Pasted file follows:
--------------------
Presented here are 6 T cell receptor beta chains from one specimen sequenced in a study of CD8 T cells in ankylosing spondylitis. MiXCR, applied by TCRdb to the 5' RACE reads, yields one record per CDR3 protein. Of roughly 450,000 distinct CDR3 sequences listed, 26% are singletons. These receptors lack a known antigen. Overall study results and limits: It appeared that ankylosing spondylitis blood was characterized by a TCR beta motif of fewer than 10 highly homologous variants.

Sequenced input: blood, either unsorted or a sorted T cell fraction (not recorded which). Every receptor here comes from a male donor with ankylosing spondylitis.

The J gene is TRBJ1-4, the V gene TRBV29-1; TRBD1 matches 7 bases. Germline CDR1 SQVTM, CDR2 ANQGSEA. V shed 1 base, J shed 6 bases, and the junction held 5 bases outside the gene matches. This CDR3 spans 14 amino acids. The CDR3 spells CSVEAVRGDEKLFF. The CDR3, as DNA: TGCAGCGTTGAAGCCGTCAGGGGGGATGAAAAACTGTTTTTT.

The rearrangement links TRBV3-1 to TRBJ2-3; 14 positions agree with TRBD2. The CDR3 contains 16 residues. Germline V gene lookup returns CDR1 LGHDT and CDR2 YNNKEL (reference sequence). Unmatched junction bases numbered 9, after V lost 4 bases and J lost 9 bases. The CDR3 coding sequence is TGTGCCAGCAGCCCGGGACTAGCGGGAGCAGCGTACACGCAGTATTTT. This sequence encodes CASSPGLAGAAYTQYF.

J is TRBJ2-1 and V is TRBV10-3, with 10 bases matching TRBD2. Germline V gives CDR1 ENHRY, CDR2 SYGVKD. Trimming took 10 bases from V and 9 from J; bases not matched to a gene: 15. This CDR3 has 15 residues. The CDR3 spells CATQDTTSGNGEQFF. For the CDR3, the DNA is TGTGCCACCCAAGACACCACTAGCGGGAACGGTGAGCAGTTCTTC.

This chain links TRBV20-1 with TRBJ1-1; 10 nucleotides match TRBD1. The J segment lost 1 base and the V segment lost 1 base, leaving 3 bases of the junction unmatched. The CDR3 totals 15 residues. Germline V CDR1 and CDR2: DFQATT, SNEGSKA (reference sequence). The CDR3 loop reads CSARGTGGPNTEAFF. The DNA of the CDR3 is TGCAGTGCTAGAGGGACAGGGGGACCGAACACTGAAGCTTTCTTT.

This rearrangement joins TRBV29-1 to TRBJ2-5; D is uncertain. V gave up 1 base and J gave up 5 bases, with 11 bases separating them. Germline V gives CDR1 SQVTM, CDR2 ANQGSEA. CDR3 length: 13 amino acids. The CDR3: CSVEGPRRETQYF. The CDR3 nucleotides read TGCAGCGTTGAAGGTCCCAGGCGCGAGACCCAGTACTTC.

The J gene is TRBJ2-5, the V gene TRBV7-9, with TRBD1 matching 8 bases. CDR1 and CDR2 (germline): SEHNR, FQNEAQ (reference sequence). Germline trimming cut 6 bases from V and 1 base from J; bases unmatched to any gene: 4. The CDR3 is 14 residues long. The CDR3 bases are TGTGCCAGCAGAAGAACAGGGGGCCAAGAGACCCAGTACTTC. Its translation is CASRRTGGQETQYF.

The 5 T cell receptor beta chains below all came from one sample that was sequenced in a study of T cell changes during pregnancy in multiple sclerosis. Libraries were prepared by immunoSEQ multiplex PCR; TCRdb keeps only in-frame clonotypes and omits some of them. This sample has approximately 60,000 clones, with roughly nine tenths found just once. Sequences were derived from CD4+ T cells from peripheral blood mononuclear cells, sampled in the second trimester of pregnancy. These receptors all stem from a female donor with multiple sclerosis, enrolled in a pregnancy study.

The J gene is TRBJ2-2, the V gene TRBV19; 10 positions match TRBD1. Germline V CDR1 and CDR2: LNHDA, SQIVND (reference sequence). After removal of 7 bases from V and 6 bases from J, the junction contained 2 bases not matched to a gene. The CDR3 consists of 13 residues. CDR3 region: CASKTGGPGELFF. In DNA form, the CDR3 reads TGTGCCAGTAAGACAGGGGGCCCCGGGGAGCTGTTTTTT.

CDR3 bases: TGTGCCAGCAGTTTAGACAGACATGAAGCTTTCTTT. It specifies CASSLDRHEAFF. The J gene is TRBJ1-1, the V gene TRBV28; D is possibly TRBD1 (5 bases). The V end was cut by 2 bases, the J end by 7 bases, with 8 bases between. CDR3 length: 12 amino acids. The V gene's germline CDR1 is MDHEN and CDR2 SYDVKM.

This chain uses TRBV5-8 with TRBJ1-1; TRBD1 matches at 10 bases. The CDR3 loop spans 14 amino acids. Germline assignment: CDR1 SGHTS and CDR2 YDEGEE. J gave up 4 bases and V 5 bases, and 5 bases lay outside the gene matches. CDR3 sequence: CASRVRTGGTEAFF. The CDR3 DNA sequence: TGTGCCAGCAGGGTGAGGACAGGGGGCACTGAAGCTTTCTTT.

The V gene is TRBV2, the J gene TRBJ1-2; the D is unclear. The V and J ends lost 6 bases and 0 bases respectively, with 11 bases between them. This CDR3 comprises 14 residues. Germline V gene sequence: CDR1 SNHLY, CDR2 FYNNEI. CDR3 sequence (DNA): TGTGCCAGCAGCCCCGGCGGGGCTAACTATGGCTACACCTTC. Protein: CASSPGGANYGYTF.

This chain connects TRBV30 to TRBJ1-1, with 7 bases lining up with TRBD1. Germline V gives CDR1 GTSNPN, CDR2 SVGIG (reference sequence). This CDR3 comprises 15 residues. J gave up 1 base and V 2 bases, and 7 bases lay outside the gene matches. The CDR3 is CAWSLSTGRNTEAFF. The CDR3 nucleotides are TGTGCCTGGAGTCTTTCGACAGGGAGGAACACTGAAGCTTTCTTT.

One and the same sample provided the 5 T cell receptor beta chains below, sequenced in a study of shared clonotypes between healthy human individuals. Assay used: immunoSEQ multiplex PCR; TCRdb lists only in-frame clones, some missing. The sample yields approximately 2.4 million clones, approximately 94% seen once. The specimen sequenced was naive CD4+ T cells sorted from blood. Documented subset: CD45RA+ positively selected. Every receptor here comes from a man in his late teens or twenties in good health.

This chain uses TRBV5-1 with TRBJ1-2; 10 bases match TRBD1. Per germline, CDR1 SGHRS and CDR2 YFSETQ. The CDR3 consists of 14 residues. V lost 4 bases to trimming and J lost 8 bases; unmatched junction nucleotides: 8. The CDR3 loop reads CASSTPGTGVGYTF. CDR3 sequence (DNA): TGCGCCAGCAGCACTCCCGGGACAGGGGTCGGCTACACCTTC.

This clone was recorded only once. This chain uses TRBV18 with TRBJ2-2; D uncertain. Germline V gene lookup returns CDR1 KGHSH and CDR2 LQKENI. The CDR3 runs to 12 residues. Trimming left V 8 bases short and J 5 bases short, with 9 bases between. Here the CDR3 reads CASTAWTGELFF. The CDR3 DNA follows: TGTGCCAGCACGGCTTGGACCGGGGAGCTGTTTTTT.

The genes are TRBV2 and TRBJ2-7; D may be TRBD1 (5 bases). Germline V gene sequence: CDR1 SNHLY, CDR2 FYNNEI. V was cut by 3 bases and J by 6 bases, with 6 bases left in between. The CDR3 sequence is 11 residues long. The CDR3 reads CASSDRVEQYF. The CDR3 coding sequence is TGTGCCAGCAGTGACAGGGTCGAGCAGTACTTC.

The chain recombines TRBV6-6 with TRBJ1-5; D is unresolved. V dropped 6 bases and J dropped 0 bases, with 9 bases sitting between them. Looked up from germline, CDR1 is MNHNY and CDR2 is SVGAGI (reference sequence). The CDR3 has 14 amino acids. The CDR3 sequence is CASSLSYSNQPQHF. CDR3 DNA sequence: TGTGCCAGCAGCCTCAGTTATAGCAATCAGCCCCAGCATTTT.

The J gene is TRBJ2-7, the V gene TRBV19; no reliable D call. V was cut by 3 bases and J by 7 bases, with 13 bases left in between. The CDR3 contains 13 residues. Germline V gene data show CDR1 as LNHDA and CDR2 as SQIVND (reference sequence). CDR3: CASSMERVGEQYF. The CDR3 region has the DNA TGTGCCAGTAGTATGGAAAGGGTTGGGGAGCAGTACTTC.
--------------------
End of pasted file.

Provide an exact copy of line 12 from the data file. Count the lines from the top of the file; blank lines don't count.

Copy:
This chain uses TRBV5-8 with TRBJ1-1; TRBD1 matches at 10 bases. The CDR3 loop spans 14 amino acids. Germline assignment: CDR1 SGHTS and CDR2 YDEGEE. J gave up 4 bases and V 5 bases, and 5 bases lay outside the gene matches. CDR3 sequence: CASRVRTGGTEAFF. The CDR3 DNA sequence: TGTGCCAGCAGGGTGAGGACAGGGGGCACTGAAGCTTTCTTT.